Every day, we filter from the vast array of potential stories we are hold. The two main filters of relevance here are “how does this story support my well-being in the world?” (as I perceive that to be at this time); and, “to what extent does this story agree with my existing stories?”. Remember, our existing stories are related to survival and survival is a powerful reason to keep the story from changing! Those two filters generally operate out of conscious awareness.

Google and Facebook are useful metaphors here. Our search results and what turns up in our news feed are largely determined by what these automatic algorithms determine we interested in. It is possibly uncomfortable to consider that our brain is doing exactly the same thing on a second by second basis. The self-reinforcement of the “Internet bubble” is not much different to the way our own mind works except that the sheer volume of reinforcing information coming by way of the Internet is orders of magnitude greater than we typically encounter in our “off-line” lives. We are so receptive to it simply because it is the way our mind works.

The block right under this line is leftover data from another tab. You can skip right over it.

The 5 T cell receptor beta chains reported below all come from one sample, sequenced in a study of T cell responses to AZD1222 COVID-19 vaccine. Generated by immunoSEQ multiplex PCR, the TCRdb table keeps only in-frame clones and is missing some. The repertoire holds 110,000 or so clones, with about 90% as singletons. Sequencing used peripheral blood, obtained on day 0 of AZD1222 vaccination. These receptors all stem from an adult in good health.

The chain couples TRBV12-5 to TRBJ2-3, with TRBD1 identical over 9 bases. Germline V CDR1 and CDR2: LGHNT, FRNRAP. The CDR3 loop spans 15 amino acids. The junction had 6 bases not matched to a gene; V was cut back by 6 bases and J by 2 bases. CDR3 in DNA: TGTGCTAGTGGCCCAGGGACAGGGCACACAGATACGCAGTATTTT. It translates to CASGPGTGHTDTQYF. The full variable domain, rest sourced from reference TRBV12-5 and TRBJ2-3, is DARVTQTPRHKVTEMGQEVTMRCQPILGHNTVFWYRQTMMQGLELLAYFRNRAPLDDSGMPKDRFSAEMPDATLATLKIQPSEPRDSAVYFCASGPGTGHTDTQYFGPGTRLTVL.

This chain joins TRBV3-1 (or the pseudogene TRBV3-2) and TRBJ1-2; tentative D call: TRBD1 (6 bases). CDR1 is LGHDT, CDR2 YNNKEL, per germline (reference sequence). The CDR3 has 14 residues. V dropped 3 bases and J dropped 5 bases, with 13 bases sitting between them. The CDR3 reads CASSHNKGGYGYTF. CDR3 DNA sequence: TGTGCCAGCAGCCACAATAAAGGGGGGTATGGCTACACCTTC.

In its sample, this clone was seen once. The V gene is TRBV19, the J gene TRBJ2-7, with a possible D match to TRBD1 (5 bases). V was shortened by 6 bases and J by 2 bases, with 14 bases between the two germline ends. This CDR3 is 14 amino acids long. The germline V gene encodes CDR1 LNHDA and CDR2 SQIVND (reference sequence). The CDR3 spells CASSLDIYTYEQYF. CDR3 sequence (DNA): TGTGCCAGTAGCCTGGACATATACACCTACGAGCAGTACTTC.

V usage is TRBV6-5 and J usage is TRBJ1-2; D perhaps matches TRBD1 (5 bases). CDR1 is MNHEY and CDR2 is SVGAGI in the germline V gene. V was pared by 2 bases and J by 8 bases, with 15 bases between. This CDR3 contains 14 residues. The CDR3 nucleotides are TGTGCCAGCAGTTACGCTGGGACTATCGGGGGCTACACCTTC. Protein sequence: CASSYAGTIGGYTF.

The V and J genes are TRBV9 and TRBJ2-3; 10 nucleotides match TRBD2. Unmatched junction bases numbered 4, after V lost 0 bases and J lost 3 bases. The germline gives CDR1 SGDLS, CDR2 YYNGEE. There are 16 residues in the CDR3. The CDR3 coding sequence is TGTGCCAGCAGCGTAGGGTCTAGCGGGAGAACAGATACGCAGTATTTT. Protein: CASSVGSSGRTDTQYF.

Cognitive Dissonance